Understanding the new USEPA’s PFOA and PFOS Regulations

Authors: Kevin Harvey, Tina Bickerstaff, Margaret Zuckweiler, Zhiyong Xia
Engineers and PM meeting

At a glance

The United States Environmental Protection Agency (US EPA) has recently updated its list of hazardous substances under the Comprehensive Environmental Response, Compensation, and Liability Act (CERCLA), designating two PFAS compounds, Perfluorooctanoic Acid (PFOA) and Perfluorooctanesulfonic Acid (PFOS), to the hazardous substances list. This signifies a shift in environmental regulatory practices, impacting a wide range of sectors, including Oil & Gas, Chemical, Petrochemical, Transportation (aviation), as well as US Department of Defense properties. 

Our expertise and leadership in risk assessment/mitigation, remediation, waste management, and compliance positions us at the forefront of addressing challenges related to PFAS for a variety of applications. We bring a wealth of expertise and a proven track record in environmental consulting and risk management, helping clients solve their critical PFAS challenges.
Understanding the specifics and impacts of EPA's recent update to CERCLA's hazardous substances list, which adds the PFAS chemicals PFOA and PFOS representing a shift in environmental regulatory practices. This impacts a wide range of sectors, including oil & gas, chemical, petrochemical, transportation (aviation), and even U.S. Department of Defense properties.

What the new rule will impact

  • Require PFOA/PFOS compounds to be managed as hazardous materials under the US Department of Transportation (USDOT).

  • As a CERCLA-listed hazardous substance, affected parties must now comply with reporting requirements if PFOA/PFOS chemicals are spilled or released. Releases of PFOA/PFOS that meet or exceed the reportable quantity of one (1) pound within a 24-hour period must be reported to the National Response Center, State, Tribal, and local emergency responders.

What the new rule does not impact

  • No RCRA Hazardous Waste Requirements: The Resource Conservation and Recovery Act (RCRA) oversees federal regulations for the handling, characterization and management of hazardous waste. The new rule does not regulate or require management and disposal of PFOA/PFOS as hazardous waste under USEPA RCRA regulations.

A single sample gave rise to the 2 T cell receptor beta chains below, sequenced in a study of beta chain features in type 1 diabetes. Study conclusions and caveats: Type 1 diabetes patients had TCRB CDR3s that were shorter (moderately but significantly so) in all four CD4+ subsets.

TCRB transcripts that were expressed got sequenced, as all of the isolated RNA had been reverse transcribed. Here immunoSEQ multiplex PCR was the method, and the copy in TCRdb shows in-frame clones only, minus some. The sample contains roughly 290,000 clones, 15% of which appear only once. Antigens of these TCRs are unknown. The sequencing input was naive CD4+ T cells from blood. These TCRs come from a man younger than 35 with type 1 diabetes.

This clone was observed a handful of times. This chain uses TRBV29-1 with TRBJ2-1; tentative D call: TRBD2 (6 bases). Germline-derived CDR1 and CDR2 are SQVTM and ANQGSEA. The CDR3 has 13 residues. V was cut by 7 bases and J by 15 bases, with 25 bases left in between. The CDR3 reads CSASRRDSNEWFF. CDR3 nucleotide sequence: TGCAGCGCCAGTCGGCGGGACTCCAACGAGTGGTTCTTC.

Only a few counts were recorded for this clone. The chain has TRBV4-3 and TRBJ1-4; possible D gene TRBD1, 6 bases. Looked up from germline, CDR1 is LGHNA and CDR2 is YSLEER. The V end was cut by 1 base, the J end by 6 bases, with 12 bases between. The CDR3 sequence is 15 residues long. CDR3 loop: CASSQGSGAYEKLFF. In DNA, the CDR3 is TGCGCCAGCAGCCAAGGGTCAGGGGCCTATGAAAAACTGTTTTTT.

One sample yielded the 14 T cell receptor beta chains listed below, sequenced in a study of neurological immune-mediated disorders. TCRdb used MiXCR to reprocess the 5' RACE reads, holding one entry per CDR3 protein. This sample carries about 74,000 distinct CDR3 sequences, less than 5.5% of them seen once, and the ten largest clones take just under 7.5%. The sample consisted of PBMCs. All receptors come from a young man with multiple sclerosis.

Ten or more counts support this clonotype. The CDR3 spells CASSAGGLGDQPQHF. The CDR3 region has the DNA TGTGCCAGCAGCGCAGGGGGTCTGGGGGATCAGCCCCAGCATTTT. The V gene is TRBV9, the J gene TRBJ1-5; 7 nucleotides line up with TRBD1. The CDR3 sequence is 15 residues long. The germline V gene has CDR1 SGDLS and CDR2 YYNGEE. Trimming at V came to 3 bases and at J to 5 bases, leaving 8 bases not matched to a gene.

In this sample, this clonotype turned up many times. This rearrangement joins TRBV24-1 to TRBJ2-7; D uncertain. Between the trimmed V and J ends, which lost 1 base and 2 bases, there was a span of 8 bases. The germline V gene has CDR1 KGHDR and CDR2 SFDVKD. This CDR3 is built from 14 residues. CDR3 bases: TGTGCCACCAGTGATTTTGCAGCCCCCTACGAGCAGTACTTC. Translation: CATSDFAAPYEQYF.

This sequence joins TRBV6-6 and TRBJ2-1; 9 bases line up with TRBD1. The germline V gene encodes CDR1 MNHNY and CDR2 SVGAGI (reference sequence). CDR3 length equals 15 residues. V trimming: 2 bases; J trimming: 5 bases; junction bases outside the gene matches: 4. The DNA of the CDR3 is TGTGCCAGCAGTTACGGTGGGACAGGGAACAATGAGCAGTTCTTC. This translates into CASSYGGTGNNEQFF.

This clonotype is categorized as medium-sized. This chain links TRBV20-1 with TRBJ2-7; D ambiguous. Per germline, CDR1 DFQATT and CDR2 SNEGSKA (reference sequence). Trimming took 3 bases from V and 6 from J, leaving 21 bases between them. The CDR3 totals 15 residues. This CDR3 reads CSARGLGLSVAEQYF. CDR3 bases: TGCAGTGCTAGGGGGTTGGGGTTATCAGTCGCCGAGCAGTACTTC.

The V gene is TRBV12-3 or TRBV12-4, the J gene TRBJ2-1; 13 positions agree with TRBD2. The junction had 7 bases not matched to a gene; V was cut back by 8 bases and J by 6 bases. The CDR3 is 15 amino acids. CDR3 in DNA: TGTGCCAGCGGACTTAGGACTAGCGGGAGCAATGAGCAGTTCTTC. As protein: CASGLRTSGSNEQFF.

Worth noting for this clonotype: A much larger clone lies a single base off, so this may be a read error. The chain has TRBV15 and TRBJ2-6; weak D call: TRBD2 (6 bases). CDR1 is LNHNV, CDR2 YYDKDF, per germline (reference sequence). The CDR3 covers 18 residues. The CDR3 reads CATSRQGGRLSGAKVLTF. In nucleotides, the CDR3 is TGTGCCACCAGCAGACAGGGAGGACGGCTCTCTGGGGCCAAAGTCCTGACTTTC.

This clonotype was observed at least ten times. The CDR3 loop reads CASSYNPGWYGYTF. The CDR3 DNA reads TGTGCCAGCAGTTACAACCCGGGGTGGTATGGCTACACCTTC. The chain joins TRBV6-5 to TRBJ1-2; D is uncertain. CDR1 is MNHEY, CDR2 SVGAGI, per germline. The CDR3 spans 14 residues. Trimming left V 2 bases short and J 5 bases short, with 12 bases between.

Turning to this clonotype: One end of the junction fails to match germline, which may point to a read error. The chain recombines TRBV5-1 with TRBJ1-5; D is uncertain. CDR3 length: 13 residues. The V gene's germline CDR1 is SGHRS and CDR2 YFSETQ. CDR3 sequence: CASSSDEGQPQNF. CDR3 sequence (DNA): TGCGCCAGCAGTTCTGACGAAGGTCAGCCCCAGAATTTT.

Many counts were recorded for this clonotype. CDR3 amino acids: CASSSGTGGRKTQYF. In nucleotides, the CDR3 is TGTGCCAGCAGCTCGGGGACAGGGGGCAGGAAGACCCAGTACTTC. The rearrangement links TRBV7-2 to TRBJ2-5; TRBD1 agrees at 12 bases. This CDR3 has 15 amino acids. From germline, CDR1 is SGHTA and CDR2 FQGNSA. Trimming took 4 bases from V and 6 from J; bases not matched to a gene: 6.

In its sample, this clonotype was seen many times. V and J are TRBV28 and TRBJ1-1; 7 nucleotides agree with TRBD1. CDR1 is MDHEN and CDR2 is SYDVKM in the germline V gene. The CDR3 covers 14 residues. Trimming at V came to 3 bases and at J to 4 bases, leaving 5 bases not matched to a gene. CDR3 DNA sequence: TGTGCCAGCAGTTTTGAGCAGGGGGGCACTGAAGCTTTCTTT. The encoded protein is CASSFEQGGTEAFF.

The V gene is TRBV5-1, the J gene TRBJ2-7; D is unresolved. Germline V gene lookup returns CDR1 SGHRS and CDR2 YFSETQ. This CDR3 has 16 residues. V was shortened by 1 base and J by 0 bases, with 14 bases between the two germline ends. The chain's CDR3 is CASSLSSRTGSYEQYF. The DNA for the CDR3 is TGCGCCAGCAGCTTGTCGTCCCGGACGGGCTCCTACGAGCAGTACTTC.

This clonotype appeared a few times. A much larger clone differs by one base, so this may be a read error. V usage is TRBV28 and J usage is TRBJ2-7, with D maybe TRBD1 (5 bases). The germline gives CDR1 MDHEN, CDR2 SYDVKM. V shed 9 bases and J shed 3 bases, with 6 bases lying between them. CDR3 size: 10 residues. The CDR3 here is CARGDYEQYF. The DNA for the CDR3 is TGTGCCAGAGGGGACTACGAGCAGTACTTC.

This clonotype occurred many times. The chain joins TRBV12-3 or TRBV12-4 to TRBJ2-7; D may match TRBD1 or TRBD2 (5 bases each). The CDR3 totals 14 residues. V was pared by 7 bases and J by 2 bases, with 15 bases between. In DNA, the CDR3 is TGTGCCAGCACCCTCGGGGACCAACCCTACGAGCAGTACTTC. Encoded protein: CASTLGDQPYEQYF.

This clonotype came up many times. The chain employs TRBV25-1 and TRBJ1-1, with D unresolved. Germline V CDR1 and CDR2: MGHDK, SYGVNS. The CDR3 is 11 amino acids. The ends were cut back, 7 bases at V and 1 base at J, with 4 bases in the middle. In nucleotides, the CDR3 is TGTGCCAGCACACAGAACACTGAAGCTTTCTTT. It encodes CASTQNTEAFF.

• Additional Environmental Due Diligence Requirements may not be needed: The designation of these chemicals as a hazardous substance under CERCLA does not inherently necessitate investigative or remedial measures. The rule does not require additional environmental due diligence activities at this point unless there is a compelling reason to do so (e.g., a source and a CERCLA-defined release to the Environment at the Subject Property). For instance, the completion of a Phase I Environmental Site Assessment (ESA) according to the ASTM International standard practices such as E1527-21 already considers when these chemicals could be present and should be included as part of the Phase I ESA. 

Let us help you navigate the regulation

Navigating this regulation requires a partner who not only understands the science behind PFAS, specifically PFOA/PFOS, but also the legal and financial liabilities. With expertise in risk assessments, remediation technologies, and environmental compliance support, we are equipped to manage potential liabilities effectively. The importance of comprehensive risk assessment and adherence to regulatory compliance cannot be overstated, as they are critical in mitigating potential liabilities. Our approach encompasses initial risk assessments to ongoing environmental management, assisting clients to not only comply with regulations but also to set industry benchmarks for sustainability, safety, and risk awareness and reduction.

What to watch for next?

While not subject to RCRA requirements now, nine PFAS are proposed to be added to the list of hazardous constituents under RCRA. In February 2024, the USEPA proposed adding PFAS compounds to the list of hazardous constituents under RCRA; including PFOA, PFOS, Perfluorobutanesulfonic Acid (PFBS), GenX, Perfluorononanoic Acid (PFNA), Perfluorohexanesulfonic Acid (PFHxS), Perfluorodecanoic Acid (PFDA) Perfluorohexanoic Acid (PFHxA), and Perfluorobutanoic Acid (PFBA).

If PFAS is added as a hazardous constituent under RCRA in the future, it would impact waste generators, waste disposal facilities, as well as RCRA Corrective Action sites. Regulation as a hazardous waste under RCRA would create additional onsite management requirements, recordkeeping requirements, training, as well as additional costs for off-site transportation and disposal. This would have a large impact on the US disposal market if PFAS, including PFOA/PFOS compounds, were considered RCRA hazardous waste. US hazardous waste disposal capacity may not be able to meet the demand for new generators of hazardous waste.

In conclusion

Water sample for PFAS testing
The new USEPA rule is a shift in environmental oversight, particularly concerning the regulation of PFOA/PFOS chemicals. Although it does not impose RCRA hazardous waste management and disposal rules, it affects substantial changes in other aspects. These changes include reassessing approaches to handling PFOA/PFOS, ensuring the compounds are managed as hazardous materials under USDOT regulations, and perhaps most critically, enforcing strict reporting requirements for any spills or releases of these chemicals. 

By understanding the specifics of what the rule impacts and does not impact, entities can better fulfill their obligations and remain compliant. We are committed to assisting you through this transition, in your compliance with the new regulations but also excelling in your environmental responsibilities, risk reduction and achieving your goals.